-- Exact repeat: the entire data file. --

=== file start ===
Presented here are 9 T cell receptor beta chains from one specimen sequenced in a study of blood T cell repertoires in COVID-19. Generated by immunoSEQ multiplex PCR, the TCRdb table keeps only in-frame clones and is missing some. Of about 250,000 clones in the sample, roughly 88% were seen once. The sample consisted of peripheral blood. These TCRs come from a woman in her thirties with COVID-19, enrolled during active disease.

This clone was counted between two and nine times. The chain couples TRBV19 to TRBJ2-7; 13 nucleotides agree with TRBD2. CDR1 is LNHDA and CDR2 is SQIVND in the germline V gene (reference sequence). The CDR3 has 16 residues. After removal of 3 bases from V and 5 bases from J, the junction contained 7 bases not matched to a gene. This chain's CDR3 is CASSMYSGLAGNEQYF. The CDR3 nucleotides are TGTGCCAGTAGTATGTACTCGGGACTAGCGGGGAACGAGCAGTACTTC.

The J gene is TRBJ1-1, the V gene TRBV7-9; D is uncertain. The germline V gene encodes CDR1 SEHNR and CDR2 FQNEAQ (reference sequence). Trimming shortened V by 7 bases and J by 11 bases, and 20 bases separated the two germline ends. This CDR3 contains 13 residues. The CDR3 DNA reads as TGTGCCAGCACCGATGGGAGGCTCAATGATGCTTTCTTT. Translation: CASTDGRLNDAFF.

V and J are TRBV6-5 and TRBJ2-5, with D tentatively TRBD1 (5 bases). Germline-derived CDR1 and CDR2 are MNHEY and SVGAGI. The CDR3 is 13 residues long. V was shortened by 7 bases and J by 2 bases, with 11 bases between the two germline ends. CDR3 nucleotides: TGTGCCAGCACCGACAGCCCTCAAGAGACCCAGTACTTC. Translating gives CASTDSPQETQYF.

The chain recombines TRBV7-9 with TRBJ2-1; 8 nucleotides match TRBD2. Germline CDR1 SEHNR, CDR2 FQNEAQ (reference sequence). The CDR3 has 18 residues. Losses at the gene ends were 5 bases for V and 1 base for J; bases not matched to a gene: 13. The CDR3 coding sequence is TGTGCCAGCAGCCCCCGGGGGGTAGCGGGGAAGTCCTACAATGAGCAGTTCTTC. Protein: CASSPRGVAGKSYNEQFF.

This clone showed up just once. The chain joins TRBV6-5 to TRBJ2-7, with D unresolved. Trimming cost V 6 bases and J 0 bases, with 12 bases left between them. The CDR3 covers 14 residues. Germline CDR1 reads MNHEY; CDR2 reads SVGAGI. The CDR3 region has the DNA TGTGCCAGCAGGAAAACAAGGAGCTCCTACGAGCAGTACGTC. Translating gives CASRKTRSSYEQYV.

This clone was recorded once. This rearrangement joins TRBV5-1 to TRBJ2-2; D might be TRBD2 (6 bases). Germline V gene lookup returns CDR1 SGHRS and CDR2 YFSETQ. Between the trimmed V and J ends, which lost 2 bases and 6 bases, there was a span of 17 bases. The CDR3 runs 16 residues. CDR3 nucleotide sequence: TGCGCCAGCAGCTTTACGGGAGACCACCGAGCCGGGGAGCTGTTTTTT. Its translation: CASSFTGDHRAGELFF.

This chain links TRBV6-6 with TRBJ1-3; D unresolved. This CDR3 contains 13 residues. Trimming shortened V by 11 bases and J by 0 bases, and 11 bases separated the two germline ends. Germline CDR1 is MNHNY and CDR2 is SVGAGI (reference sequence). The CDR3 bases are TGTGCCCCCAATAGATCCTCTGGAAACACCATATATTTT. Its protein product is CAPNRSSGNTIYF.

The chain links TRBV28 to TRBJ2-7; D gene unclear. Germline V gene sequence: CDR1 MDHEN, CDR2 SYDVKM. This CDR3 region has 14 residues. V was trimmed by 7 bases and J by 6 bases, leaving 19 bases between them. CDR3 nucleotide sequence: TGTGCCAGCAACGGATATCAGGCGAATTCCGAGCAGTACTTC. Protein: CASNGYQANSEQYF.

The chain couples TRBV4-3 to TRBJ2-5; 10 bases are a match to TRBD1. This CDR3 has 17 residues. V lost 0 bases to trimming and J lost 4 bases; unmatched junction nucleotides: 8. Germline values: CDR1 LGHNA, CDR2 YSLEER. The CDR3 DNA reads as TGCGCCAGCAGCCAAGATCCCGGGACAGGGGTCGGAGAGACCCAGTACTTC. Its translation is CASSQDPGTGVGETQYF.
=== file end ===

Presented here are 9 T cell receptor beta chains from one specimen sequenced in a study of blood T cell repertoires in COVID-19. Generated by immunoSEQ multiplex PCR, the TCRdb table keeps only in-frame clones and is missing some. Of about 250,000 clones in the sample, roughly 88% were seen once. The sample consisted of peripheral blood. These TCRs come from a woman in her thirties with COVID-19, enrolled during active disease.

This clone was counted between two and nine times. The chain couples TRBV19 to TRBJ2-7; 13 nucleotides agree with TRBD2. CDR1 is LNHDA and CDR2 is SQIVND in the germline V gene (reference sequence). The CDR3 has 16 residues. After removal of 3 bases from V and 5 bases from J, the junction contained 7 bases not matched to a gene. This chain's CDR3 is CASSMYSGLAGNEQYF. The CDR3 nucleotides are TGTGCCAGTAGTATGTACTCGGGACTAGCGGGGAACGAGCAGTACTTC.

The J gene is TRBJ1-1, the V gene TRBV7-9; D is uncertain. The germline V gene encodes CDR1 SEHNR and CDR2 FQNEAQ (reference sequence). Trimming shortened V by 7 bases and J by 11 bases, and 20 bases separated the two germline ends. This CDR3 contains 13 residues. The CDR3 DNA reads as TGTGCCAGCACCGATGGGAGGCTCAATGATGCTTTCTTT. Translation: CASTDGRLNDAFF.

V and J are TRBV6-5 and TRBJ2-5, with D tentatively TRBD1 (5 bases). Germline-derived CDR1 and CDR2 are MNHEY and SVGAGI. The CDR3 is 13 residues long. V was shortened by 7 bases and J by 2 bases, with 11 bases between the two germline ends. CDR3 nucleotides: TGTGCCAGCACCGACAGCCCTCAAGAGACCCAGTACTTC. Translating gives CASTDSPQETQYF.

The chain recombines TRBV7-9 with TRBJ2-1; 8 nucleotides match TRBD2. Germline CDR1 SEHNR, CDR2 FQNEAQ (reference sequence). The CDR3 has 18 residues. Losses at the gene ends were 5 bases for V and 1 base for J; bases not matched to a gene: 13. The CDR3 coding sequence is TGTGCCAGCAGCCCCCGGGGGGTAGCGGGGAAGTCCTACAATGAGCAGTTCTTC. Protein: CASSPRGVAGKSYNEQFF.

This clone showed up just once. The chain joins TRBV6-5 to TRBJ2-7, with D unresolved. Trimming cost V 6 bases and J 0 bases, with 12 bases left between them. The CDR3 covers 14 residues. Germline CDR1 reads MNHEY; CDR2 reads SVGAGI. The CDR3 region has the DNA TGTGCCAGCAGGAAAACAAGGAGCTCCTACGAGCAGTACGTC. Translating gives CASRKTRSSYEQYV.

This clone was recorded once. This rearrangement joins TRBV5-1 to TRBJ2-2; D might be TRBD2 (6 bases). Germline V gene lookup returns CDR1 SGHRS and CDR2 YFSETQ. Between the trimmed V and J ends, which lost 2 bases and 6 bases, there was a span of 17 bases. The CDR3 runs 16 residues. CDR3 nucleotide sequence: TGCGCCAGCAGCTTTACGGGAGACCACCGAGCCGGGGAGCTGTTTTTT. Its translation: CASSFTGDHRAGELFF.

This chain links TRBV6-6 with TRBJ1-3; D unresolved. This CDR3 contains 13 residues. Trimming shortened V by 11 bases and J by 0 bases, and 11 bases separated the two germline ends. Germline CDR1 is MNHNY and CDR2 is SVGAGI (reference sequence). The CDR3 bases are TGTGCCCCCAATAGATCCTCTGGAAACACCATATATTTT. Its protein product is CAPNRSSGNTIYF.

The chain links TRBV28 to TRBJ2-7; D gene unclear. Germline V gene sequence: CDR1 MDHEN, CDR2 SYDVKM. This CDR3 region has 14 residues. V was trimmed by 7 bases and J by 6 bases, leaving 19 bases between them. CDR3 nucleotide sequence: TGTGCCAGCAACGGATATCAGGCGAATTCCGAGCAGTACTTC. Protein: CASNGYQANSEQYF.

The chain couples TRBV4-3 to TRBJ2-5; 10 bases are a match to TRBD1. This CDR3 has 17 residues. V lost 0 bases to trimming and J lost 4 bases; unmatched junction nucleotides: 8. Germline values: CDR1 LGHNA, CDR2 YSLEER. The CDR3 DNA reads as TGCGCCAGCAGCCAAGATCCCGGGACAGGGGTCGGAGAGACCCAGTACTTC. Its translation is CASSQDPGTGVGETQYF.